In our last post about extracurriculars and resume-building, Madison talked about finding a summer program that works for you. Now that you’ve figured that out, I’m here to give some pointers on how to write the application essays for whichever program you choose.
As in the college application process, these essays are going to show the admissions officers why you’re a good candidate for the program. Acceptance rates range from 25% (Yale Young Global Scholars Program) to 5% (Research Science Institute), so you’ll want to do your best to present yourself as the unique and talented individual you are. On top of that, you’ll need to show that you really did your research and prove that this program is an excellent fit for you. To do that effectively:
- Don’t just talk about why you’re qualified, talk about why you want to join this program in particular.
- Describe how this program will help you grow and achieve your academic and career goals
- Be specific about what you hope to research (i.e. don’t just give area of research, formulate an exact question you’re interested in exploring)
Here are three kinds of questions that may come up. These are asked in order to get a feel for who you are and where you will go with the help of the program.
This question serves to introduce yourself both to the admissions committee and the mentor that you will be working with if accepted. Give an overview of your professional achievements and interests, but also show personality; ensure that you give the best view of yourself while seeming approachable.
Your relationship with your mentor will continue for some weeks, so you’ll want to get along as quickly as possible. Some programs allow you to choose your mentor, but even if you can’t pick, read through the mentor bios to get an idea of who is connected to the program and how to tailor your introduction to the mentor that best fits your experience and interest.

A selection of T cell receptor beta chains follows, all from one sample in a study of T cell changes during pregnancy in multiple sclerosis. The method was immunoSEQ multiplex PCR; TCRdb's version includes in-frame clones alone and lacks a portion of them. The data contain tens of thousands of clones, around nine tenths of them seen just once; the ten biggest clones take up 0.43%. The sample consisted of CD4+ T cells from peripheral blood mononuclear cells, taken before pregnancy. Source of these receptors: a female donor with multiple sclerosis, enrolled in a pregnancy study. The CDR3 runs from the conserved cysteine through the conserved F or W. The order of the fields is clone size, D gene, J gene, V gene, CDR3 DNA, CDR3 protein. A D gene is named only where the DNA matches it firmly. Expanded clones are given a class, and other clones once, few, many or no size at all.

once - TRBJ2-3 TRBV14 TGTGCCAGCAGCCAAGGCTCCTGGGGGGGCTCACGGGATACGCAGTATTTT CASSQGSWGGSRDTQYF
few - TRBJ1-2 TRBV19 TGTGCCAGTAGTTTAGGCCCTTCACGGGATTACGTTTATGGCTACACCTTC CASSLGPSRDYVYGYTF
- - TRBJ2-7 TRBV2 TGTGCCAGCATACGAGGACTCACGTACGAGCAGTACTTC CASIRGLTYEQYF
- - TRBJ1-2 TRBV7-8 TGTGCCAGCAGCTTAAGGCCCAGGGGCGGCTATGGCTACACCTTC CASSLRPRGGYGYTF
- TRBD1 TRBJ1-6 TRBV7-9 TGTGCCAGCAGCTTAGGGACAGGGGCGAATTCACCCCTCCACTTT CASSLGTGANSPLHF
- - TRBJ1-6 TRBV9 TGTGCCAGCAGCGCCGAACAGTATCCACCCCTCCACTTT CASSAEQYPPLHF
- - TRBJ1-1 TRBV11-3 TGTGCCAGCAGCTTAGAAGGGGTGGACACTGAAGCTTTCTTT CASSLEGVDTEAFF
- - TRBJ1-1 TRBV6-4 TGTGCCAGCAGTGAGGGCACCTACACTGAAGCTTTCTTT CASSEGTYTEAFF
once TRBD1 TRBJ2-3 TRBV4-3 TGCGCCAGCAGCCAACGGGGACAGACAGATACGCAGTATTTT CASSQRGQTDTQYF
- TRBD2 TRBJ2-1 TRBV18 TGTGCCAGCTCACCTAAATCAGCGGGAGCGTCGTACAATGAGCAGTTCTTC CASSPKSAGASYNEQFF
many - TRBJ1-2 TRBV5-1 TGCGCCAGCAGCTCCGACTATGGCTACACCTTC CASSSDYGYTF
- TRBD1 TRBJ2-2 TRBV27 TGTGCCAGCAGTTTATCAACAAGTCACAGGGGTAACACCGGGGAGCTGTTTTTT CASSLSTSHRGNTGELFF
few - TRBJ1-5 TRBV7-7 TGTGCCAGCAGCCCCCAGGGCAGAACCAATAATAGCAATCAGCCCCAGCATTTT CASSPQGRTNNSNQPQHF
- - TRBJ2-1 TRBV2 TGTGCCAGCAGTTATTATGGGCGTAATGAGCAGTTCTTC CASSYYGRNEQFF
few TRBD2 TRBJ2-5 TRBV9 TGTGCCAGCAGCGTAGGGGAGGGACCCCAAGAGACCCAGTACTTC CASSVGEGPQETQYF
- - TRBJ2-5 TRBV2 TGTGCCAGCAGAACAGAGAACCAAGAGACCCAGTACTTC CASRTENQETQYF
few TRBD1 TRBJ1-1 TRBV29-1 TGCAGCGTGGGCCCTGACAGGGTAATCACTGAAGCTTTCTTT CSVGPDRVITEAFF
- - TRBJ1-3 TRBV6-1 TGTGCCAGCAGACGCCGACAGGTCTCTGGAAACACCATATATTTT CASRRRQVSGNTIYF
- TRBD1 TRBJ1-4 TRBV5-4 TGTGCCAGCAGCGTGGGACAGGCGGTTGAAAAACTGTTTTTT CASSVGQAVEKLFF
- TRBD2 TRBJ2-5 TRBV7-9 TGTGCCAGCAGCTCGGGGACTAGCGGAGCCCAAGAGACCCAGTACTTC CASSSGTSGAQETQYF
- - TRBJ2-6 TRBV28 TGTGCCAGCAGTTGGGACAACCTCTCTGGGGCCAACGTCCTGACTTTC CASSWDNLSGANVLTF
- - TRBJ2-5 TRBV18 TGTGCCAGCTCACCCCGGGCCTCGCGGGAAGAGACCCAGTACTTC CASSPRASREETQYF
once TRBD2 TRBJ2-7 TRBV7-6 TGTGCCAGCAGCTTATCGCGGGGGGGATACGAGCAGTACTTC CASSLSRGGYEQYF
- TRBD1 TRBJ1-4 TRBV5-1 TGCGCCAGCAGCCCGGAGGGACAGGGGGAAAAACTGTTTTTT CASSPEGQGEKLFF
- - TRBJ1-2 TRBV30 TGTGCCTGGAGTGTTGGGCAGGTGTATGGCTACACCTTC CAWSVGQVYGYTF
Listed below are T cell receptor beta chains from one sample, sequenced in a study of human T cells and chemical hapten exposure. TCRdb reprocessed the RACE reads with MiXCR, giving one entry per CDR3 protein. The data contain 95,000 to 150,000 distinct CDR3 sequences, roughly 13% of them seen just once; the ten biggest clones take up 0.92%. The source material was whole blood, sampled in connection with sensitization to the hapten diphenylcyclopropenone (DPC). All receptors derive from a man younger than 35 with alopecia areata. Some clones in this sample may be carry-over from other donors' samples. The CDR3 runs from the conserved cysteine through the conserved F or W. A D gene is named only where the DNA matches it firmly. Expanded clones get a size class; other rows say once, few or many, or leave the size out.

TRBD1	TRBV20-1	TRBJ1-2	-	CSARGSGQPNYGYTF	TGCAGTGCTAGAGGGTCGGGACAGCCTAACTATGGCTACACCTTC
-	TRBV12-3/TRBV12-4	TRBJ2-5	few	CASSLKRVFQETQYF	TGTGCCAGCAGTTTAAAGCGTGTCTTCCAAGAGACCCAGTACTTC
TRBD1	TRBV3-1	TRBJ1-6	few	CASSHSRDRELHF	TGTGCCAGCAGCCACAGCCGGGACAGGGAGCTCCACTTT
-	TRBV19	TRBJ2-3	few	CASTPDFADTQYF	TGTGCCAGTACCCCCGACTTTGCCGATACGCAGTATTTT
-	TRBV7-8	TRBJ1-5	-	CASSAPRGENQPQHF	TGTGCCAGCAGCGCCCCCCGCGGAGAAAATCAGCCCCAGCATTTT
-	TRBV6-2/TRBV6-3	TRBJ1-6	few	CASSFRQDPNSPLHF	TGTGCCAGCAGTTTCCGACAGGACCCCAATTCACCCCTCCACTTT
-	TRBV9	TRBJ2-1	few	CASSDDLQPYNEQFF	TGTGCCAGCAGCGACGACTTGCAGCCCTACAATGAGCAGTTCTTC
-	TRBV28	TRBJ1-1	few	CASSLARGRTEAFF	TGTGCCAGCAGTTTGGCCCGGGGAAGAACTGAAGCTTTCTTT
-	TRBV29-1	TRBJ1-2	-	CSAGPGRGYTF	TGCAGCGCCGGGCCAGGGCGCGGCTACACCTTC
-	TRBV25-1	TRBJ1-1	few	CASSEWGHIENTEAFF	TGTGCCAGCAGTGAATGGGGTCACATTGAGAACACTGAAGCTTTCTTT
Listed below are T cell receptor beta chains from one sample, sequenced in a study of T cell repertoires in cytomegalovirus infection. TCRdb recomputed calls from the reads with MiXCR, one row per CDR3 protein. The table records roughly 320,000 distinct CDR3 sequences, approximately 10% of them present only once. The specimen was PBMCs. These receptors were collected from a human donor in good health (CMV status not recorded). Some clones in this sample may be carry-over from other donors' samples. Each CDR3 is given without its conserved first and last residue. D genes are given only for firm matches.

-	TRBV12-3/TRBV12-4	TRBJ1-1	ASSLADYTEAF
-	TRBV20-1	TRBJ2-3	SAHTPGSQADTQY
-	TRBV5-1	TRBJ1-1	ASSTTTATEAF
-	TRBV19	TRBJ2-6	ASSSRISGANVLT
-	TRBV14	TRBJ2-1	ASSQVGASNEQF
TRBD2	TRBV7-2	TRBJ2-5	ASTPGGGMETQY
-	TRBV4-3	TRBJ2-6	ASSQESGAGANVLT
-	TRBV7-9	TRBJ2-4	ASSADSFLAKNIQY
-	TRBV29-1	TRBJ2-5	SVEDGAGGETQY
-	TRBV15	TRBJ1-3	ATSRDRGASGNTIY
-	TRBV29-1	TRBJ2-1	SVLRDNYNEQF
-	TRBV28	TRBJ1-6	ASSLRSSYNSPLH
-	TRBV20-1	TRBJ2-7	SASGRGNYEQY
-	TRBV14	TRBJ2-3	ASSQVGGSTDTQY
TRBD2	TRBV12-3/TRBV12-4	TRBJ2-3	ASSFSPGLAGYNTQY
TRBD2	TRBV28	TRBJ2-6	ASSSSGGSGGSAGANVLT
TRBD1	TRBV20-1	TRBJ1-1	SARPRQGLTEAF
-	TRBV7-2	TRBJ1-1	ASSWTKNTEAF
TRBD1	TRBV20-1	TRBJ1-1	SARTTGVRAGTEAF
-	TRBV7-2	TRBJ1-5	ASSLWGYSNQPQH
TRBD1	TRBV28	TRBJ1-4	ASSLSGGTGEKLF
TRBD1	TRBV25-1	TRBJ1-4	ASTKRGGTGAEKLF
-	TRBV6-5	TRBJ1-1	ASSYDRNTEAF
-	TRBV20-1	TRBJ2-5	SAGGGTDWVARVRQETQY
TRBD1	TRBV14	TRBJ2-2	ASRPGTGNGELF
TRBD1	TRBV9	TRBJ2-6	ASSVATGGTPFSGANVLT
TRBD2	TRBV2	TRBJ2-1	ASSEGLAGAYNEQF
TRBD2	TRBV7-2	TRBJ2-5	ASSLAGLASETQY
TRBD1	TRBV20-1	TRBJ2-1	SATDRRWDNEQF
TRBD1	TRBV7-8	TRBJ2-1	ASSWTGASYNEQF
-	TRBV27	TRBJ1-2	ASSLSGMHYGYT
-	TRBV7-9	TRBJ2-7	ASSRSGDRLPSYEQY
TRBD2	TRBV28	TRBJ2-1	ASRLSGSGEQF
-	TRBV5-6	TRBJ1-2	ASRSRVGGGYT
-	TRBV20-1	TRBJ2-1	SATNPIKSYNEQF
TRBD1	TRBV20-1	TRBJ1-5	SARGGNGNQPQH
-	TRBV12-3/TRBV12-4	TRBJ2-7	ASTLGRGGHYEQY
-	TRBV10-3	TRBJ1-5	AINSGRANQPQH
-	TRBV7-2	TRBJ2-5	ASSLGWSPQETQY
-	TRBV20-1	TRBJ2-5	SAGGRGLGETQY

What are you interested in pursuing during this program? Show your excitement. What have you been doing lately that connects to this topic? What progress have you made? This is where the specifics come in
Why are you interested in this topic?
This is the real kicker. Are you doing this just for your resume? Or are you genuinely passionate about your project? Some of the strongest essays begin with a personal connection to the topic, such as a family member who has suffered from a specific disease that you now want to research. But even if you don’t have a personal connection, you still need to make an impassioned argument. What keeps you intrigued and motivated to keep going with this one subject? What do you hope to achieve? If you haven’t decided on a project yet, make sure you sound passionate about the subject matter by giving examples of questions you’d like to find the answers to.
Don’t wait to get involved in summer programs. Not only do they look excellent on your resume, they provide fodder for supplemental essays down the line in your college applications. And if you’d like assistance on your summer program application essays, we do that too!
University of Virginia